Movement of the Body Physical Development Primary 1 First Term Lesson Notes Week 1

Subject: Physical and Health Education

Class: Primary 1

Term: First Term

Week: 1

Age: 6 years

Topic: Movement of the Body

Duration: 40 minutes

Behavioural Objectives:

By the end of the lesson, pupils should be able to:

  1. Identify different ways the body can move.
  2. Demonstrate running, jumping, and skipping rope movements.

Key Words:

  • Movement
  • Running
  • Jumping
  • Skipping
  • Walking
  • Leaping
  • Stepping
  • Hopping

Set Induction:

Start by asking students to show how they can move their bodies, like running in place or jumping gently, to get them excited about learning different movements.

Entry Behaviour:

Students should already be familiar with activities like running and skipping ropes from their previous experiences.

Learning Resources and Materials:

  • Pictures of children running, jumping, and skipping
  • Mats or soft ground for jumping activities
  • Skipping ropes

Building Background / Connection to Prior Knowledge:

Remind students that all living things move to find food or shelter, and ask them to share times when they’ve run or skipped.

Embedded Core Skills:

  • Physical coordination
  • Balance
  • Stamina

Learning Materials:

  • Visual aids (pictures)
  • Mats
  • Skipping ropes

Reference Books:

  • Lagos State Scheme of Work for Primary 1

Instructional Materials:

  • Visual aids
  • Mats
  • Skipping ropes


Explanation of Movement Types:

  1. Running:
    • Moving quickly with your legs.
    • Example: Running in a race.
  2. Jumping:
    • Going up into the air and coming back down.
    • Example: Jumping over a small obstacle.
  3. Skipping:
    • Jumping over a rope and landing on alternating feet.
    • Example: Playing with a skipping rope.
  4. Walking:
    • Moving forward slowly with small steps.
    • Example: Walking to school.
  5. Leaping:
    • Jumping forward with both feet together.
    • Example: Leaping like a frog.
  6. Stepping:
    • Moving one foot after the other.
    • Example: Stepping up onto a curb.
  7. Hopping:
    • Jumping on one foot repeatedly.
    • Example: Hopping like a bunny.


  1. Jumping involves going _______ into the air. a) Backward b) Up c) Down d) Forward
  2. Running is faster than _______. a) Walking b) Crawling c) Jumping d) Leaping
  3. Skipping involves jumping over a _______. a) Chair b) Table c) Rope d) Ball
  4. Walking is done _______ by moving forward. a) Slowly b) Quickly c) Quietly d) Loudly
  5. Leaping uses both feet to _______ forward. a) Jump b) Hop c) Skip d) Run
  6. Stepping means moving one _______ after the other. a) Arm b) Leg c) Head d) Hand
  7. Hopping is jumping on _______ foot. a) One b) Two c) Three d) Four
  8. When you run, you move with your _______. a) Hands b) Feet c) Head d) Body
  9. Skipping rope is a fun _______ activity. a) Swimming b) Dancing c) Running d) Jumping
  10. Jumping helps you go _______. a) Down b) Up c) Sideways d) Backward

Class Activity Discussion:

  1. What is running? Running is when you move quickly with your legs.
  2. How do you skip rope? You jump over a rope and land on alternating feet.
  3. What is leaping? Leaping is jumping forward using both feet together.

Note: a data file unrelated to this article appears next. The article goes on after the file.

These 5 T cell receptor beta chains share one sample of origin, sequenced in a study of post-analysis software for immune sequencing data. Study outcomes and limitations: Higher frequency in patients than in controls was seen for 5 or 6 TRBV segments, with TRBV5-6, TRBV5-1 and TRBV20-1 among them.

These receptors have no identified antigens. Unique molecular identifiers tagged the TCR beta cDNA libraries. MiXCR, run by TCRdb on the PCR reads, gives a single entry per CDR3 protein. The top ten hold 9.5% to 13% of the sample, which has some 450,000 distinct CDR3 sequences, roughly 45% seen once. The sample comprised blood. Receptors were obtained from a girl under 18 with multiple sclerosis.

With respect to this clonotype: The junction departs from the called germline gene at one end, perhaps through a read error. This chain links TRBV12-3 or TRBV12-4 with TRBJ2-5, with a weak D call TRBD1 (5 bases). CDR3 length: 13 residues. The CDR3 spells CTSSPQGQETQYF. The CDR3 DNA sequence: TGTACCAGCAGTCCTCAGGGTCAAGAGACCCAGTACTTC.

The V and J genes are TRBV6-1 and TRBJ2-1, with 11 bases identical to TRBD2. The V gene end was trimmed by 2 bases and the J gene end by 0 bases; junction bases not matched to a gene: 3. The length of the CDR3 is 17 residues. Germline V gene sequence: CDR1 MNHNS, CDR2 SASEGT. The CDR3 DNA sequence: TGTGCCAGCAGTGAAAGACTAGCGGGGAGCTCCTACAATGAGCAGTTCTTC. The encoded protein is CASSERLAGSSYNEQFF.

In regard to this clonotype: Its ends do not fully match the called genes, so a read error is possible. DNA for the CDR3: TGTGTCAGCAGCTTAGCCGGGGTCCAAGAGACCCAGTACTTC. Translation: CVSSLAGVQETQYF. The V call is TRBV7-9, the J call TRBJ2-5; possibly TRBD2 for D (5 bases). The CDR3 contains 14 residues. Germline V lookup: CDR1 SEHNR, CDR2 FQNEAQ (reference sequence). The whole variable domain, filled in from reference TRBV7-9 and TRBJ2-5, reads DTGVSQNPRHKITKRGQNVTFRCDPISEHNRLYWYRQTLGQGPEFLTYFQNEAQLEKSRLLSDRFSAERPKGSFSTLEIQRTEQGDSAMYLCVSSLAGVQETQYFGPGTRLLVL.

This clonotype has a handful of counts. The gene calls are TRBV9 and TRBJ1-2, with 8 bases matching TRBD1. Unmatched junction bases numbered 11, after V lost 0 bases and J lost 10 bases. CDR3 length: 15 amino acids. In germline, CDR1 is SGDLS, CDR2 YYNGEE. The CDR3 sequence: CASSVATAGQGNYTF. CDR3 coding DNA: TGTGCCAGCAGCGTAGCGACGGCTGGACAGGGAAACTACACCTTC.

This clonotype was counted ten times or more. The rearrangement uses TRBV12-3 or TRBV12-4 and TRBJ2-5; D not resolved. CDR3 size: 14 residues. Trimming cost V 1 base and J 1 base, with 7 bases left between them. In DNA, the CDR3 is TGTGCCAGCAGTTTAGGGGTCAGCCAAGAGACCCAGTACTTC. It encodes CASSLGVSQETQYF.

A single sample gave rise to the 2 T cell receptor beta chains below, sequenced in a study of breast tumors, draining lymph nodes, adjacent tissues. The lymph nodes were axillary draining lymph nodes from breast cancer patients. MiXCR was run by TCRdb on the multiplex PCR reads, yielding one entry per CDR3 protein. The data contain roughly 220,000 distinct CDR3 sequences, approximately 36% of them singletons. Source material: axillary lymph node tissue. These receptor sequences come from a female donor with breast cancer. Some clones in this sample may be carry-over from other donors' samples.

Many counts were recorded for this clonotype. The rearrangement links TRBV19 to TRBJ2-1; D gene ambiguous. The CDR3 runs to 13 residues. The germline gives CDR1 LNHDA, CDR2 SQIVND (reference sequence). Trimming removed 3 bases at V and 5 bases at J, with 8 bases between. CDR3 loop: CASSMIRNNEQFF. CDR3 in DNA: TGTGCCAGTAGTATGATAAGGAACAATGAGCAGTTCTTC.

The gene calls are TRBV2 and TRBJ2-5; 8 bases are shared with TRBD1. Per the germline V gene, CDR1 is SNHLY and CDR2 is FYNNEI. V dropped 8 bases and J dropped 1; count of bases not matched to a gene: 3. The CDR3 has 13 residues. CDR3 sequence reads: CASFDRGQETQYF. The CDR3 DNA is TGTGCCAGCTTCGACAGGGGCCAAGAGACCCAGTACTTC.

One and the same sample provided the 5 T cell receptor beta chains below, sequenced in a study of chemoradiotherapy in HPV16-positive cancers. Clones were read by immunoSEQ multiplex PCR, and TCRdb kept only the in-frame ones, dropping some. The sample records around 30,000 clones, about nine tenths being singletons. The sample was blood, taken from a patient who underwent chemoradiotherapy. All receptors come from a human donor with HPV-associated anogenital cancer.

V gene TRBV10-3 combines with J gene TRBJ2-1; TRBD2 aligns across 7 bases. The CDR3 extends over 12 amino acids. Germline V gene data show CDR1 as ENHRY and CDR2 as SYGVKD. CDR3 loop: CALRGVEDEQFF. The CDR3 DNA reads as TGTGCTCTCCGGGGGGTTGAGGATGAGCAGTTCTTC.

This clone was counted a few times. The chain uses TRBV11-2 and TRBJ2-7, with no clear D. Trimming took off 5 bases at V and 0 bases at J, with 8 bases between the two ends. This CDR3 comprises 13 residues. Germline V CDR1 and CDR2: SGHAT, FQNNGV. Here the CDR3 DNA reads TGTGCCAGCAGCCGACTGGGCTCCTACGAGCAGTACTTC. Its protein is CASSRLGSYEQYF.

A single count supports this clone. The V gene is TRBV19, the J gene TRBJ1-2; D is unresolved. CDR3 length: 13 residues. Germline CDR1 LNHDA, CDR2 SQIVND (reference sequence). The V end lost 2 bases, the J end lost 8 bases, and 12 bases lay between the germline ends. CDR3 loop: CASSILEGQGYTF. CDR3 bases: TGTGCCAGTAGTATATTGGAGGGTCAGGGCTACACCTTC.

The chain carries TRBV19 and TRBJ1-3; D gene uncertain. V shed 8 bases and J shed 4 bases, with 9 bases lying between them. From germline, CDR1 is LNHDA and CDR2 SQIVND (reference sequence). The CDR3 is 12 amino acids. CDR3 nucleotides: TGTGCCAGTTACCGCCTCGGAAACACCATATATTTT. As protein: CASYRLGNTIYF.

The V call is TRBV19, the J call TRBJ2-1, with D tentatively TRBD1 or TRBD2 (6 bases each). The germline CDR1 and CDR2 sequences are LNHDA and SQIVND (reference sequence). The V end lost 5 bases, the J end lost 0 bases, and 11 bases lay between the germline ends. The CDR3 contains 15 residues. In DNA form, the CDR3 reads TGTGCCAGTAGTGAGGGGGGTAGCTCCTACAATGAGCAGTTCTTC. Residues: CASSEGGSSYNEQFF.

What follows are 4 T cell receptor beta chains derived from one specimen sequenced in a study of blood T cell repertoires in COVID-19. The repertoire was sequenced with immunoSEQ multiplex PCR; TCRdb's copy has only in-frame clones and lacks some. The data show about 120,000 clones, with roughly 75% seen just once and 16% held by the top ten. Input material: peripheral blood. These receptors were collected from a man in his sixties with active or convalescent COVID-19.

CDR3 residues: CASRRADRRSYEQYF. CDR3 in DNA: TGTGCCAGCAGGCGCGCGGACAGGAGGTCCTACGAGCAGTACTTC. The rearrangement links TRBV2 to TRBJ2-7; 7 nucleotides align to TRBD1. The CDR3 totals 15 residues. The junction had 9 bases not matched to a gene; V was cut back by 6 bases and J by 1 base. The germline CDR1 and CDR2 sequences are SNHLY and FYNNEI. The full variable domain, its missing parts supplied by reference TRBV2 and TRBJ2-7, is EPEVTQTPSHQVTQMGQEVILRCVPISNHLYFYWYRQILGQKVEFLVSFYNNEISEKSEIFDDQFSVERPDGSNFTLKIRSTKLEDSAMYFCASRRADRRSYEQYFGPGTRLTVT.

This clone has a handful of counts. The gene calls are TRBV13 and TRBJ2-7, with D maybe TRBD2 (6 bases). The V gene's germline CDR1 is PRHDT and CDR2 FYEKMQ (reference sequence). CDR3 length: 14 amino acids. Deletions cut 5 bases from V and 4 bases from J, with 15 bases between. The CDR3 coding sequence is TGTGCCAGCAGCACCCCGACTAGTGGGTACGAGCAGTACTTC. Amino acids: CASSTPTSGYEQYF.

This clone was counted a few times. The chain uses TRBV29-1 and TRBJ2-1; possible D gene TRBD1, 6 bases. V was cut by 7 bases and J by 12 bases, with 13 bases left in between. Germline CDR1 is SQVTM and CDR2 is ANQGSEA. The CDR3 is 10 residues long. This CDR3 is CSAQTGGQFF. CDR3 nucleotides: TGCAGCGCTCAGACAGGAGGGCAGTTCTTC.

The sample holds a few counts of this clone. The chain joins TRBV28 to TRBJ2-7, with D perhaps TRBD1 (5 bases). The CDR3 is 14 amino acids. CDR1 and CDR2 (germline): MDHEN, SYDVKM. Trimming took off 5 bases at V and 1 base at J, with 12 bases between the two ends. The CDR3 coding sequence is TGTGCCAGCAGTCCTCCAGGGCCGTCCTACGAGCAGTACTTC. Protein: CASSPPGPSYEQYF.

4. Why is walking slower than running? Walking uses smaller steps and is not as fast as running.
  5. When do you use hopping? Hopping is used when you jump on one foot repeatedly.
  6. What is stepping? Stepping means moving one foot after the other.
  7. How can jumping be helpful? Jumping can help you reach higher places.
  8. Is skipping rope a solo activity? Yes, you can skip rope alone or with friends.
  9. Can you leap over a small object? Yes, you can leap over obstacles like small rocks.
  10. Why do we walk slowly sometimes? We walk slowly to be careful and not fall.


Step 1:

Review what students know about running and skipping ropes from their previous activities.

Step 2:

Introduce new ways to move the body, like jumping, leaping, and hopping.

Step 3:

Let students show how they move their bodies and correct them when needed.

Teacher’s Activities:

  • Demonstrate each movement.
  • Guide students in practicing movements.
  • Provide feedback and corrections.

Learners’ Activities:

  • Watch the teacher demonstrate.
  • Try out movements like running and jumping.
  • Participate in discussions and activities.


Observe how well students perform each movement and offer individual feedback.

Evaluation Questions:

  1. What is running?
  2. How do you skip rope?
  3. Name a movement that involves jumping forward.
  4. Describe walking.
  5. What is leaping?
  6. Explain stepping.
  7. How is hopping different from jumping?
  8. When do you use running?
  9. Why is skipping rope fun?
  10. Can you name another way to move your body?


Wrap up the lesson by summarizing the different movements learned today and ensuring all students understand. Make sure everyone has copied the notes correctly and make corrections as needed.


Jumping involves taking giant steps up in the airr

5 Fun Jumping Game for Preschoolers

Walking involves movement that is done step by step by moving forward

How to get in shape easily by walking - Business Insider
Skipping can be done by jumping over ropes repeatedly
8 Benefits of Skipping Rope You Should Know

Running involves a type of walk with longer strides or steps, and it is always faster than walking

10 Proven Benefits of Running: Why Runners Live Better and Longer
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